David P. Reynolds, who bred and raced 1994 Preakness Stakes (gr. I) and Belmont Stakes (gr. I) winner Tabasco Cat with W.T. Young, died Monday at the VCU Medical Center in Richmond, Va., after a period of declining health. He was 96.
Tabasco Cat was bred in a foal-share arrangement between the two close friends. Young provided the services of his stallion Storm Cat, and Reynolds provided the mare, Barbicue Sauce.
Tabasco Cat’s two classic scores came after the colt had finished sixth to Go for Gin as the third-betting choice in the Kentucky Derby (gr. I). Tabasco Cat avenged that loss when he beat Go for Gin in both the Preakness and Belmont. He later placed in the Breeders’ Cup Classic (gr. I) and the Travers Stakes (gr. I) but lost out to Holy Bull in voting for Horse of the Year and champion 3-year-old male.
Reynolds, who lost an eye during a polo accident, bred and/or raced numerous other stakes winners alone and in partnership including such graded winners as Good and Tough, Lady Dean, Lord Carson, and Small Raja. The last named won the Black-Eyed Susan Stakes (gr. II) at Pimlico the day before the 1977 Preakness and captured the Monmouth Oaks (gr. I) that summer.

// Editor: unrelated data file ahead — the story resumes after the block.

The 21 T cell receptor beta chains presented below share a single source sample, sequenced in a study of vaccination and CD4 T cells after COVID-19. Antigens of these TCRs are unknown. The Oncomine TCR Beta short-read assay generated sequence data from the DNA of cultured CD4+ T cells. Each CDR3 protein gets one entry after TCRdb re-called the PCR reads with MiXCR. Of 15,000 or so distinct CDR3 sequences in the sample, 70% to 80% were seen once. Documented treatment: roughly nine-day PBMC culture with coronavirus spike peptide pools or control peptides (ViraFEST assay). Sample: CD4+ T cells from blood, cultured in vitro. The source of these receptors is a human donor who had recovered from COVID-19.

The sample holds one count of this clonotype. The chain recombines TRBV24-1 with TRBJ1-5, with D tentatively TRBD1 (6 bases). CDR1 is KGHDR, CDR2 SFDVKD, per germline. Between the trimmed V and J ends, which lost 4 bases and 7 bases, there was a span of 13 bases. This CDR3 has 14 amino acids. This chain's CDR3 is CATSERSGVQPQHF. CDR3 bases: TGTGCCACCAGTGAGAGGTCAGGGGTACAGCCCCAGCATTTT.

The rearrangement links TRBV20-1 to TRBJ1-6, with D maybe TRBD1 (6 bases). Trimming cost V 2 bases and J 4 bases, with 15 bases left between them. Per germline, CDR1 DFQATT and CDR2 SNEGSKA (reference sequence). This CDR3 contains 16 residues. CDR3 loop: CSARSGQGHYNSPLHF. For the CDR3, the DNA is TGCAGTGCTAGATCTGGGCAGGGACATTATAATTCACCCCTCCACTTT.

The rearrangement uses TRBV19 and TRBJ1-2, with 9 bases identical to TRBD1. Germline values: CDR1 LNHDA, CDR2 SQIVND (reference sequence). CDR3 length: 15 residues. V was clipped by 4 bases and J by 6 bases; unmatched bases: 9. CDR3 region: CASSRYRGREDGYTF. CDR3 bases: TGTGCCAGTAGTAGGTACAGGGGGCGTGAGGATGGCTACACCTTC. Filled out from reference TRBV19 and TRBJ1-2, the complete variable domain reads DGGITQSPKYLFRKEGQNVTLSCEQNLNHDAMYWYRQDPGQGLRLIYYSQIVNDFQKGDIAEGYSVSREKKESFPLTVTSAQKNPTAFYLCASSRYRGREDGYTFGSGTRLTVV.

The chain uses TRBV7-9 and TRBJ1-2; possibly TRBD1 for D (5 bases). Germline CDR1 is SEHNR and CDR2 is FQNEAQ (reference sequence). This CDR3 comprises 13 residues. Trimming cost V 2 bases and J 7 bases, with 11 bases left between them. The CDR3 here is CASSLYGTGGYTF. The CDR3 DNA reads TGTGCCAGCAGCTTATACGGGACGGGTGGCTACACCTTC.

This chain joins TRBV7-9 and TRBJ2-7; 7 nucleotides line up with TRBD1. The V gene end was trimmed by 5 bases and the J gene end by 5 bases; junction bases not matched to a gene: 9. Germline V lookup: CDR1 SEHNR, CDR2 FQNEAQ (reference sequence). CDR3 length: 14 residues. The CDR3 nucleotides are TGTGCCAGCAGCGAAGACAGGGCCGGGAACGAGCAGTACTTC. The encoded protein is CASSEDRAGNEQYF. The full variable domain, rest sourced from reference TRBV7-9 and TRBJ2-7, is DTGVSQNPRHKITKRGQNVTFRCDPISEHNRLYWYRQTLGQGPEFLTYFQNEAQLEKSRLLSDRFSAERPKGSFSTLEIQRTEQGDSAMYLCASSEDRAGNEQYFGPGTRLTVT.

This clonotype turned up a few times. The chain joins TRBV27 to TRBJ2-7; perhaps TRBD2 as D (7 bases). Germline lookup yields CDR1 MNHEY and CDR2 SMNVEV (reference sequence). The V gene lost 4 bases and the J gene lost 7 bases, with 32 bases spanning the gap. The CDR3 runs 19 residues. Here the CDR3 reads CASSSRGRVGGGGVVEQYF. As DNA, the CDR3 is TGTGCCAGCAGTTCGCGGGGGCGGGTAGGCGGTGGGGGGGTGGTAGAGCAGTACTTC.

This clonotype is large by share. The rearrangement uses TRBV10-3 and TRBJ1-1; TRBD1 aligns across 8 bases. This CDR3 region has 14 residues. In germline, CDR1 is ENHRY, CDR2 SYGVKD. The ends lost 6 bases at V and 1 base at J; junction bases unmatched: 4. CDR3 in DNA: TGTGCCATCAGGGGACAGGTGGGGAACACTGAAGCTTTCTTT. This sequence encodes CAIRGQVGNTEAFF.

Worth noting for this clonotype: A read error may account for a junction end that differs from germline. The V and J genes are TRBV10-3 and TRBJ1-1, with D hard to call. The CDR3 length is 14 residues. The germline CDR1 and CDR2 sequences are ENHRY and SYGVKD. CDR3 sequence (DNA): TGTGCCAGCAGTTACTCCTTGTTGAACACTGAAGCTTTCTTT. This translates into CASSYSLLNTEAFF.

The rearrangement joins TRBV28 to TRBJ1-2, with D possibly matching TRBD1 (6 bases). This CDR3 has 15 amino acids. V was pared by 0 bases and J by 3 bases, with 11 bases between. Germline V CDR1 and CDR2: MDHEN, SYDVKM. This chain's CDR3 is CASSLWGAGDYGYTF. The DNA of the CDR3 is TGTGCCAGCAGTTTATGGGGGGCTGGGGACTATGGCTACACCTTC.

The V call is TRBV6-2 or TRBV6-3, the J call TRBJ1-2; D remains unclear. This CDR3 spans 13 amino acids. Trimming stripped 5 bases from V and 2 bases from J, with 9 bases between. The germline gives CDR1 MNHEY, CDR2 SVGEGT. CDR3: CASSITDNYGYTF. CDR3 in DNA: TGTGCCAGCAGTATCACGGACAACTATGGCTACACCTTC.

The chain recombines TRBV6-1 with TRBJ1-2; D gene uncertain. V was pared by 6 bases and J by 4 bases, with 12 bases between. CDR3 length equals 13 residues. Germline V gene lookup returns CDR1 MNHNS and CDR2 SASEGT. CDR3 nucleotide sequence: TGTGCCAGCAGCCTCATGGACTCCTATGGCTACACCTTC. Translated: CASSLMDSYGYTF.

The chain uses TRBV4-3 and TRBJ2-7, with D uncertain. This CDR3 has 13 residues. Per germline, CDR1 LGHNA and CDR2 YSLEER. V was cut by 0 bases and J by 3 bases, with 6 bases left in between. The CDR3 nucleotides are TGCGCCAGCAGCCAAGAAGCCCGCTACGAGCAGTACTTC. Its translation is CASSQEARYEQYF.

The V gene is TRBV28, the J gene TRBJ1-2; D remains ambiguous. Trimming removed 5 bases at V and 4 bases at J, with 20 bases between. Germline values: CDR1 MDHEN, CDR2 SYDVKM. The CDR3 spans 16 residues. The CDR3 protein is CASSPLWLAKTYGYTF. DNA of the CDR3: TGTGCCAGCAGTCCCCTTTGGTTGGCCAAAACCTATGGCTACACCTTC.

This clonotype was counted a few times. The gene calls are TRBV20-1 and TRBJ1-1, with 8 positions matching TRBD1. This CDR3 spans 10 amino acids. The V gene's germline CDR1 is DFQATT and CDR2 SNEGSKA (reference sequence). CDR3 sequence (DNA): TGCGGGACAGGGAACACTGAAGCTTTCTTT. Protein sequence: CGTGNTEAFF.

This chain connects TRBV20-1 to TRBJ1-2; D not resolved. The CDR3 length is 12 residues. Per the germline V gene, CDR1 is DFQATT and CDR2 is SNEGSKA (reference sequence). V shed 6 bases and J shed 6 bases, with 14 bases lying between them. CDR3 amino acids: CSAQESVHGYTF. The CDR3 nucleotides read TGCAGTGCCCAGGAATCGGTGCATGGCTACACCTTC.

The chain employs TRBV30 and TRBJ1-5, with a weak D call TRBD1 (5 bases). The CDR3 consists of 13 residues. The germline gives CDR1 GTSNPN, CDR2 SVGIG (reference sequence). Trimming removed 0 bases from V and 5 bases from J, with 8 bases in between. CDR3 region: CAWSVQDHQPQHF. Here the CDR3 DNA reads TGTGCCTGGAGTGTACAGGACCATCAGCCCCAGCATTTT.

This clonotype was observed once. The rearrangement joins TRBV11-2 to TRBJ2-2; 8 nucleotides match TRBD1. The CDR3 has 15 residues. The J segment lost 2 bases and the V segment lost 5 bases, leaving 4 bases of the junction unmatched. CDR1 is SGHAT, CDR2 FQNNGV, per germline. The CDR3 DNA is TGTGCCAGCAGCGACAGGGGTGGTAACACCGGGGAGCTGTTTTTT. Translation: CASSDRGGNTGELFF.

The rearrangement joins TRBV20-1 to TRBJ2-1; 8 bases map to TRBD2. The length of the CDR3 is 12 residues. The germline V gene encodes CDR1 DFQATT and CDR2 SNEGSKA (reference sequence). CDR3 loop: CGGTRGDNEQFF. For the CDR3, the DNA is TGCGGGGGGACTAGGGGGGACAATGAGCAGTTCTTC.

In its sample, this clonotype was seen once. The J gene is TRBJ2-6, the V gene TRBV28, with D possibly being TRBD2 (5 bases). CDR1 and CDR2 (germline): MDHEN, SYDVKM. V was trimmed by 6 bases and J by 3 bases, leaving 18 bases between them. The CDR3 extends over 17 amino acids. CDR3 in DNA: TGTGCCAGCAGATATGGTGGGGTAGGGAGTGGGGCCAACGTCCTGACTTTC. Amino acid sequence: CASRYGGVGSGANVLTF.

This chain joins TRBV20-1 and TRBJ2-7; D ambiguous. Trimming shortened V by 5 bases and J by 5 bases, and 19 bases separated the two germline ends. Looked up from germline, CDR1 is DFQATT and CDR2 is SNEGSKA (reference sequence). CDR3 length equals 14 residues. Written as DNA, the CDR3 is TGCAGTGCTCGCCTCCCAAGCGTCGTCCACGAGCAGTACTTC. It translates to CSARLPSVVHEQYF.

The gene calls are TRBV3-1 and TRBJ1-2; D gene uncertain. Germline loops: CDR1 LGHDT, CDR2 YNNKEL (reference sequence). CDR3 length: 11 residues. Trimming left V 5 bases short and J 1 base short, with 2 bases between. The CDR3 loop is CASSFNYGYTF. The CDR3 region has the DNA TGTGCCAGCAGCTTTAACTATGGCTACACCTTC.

Good and Tough and Lady Dean were multiple graded stakes winners.
All of Reynolds' runners wore his distinctive purple silks. A good friend, Lexingtonian Alex Campbell Jr., named a homebred son of Deputy Minister "Mr Purple." Trained in California by Hall of Famer Ron McAnally, Mr Purple won five stakes including the 1996 Santa Anita Handicap (gr. I).
Reynolds also was a long-time friend of Kentucky breeder/owner Warner L. Jones Jr., who owned Hermitage Farm near Goshen. Reynolds boarded some of his horses at Hermitage.
Reynolds, a former chairman of Reynolds Metal Co., was a son of company founder Richard S. Reynolds. A Princeton graduate who began working for the company in 1937, Reynolds served as chairman and CEO from 1976-86 and retired from the firm’s board in 1995. The company was sold to Alcoa Inc. in 2000.
Reynolds’ survivors include daughters Dorothy Brotherton and Margaret Mackell, both of Richmond, and Julie Swords of Lexington, Ky.
Funeral arrangements are incomplete.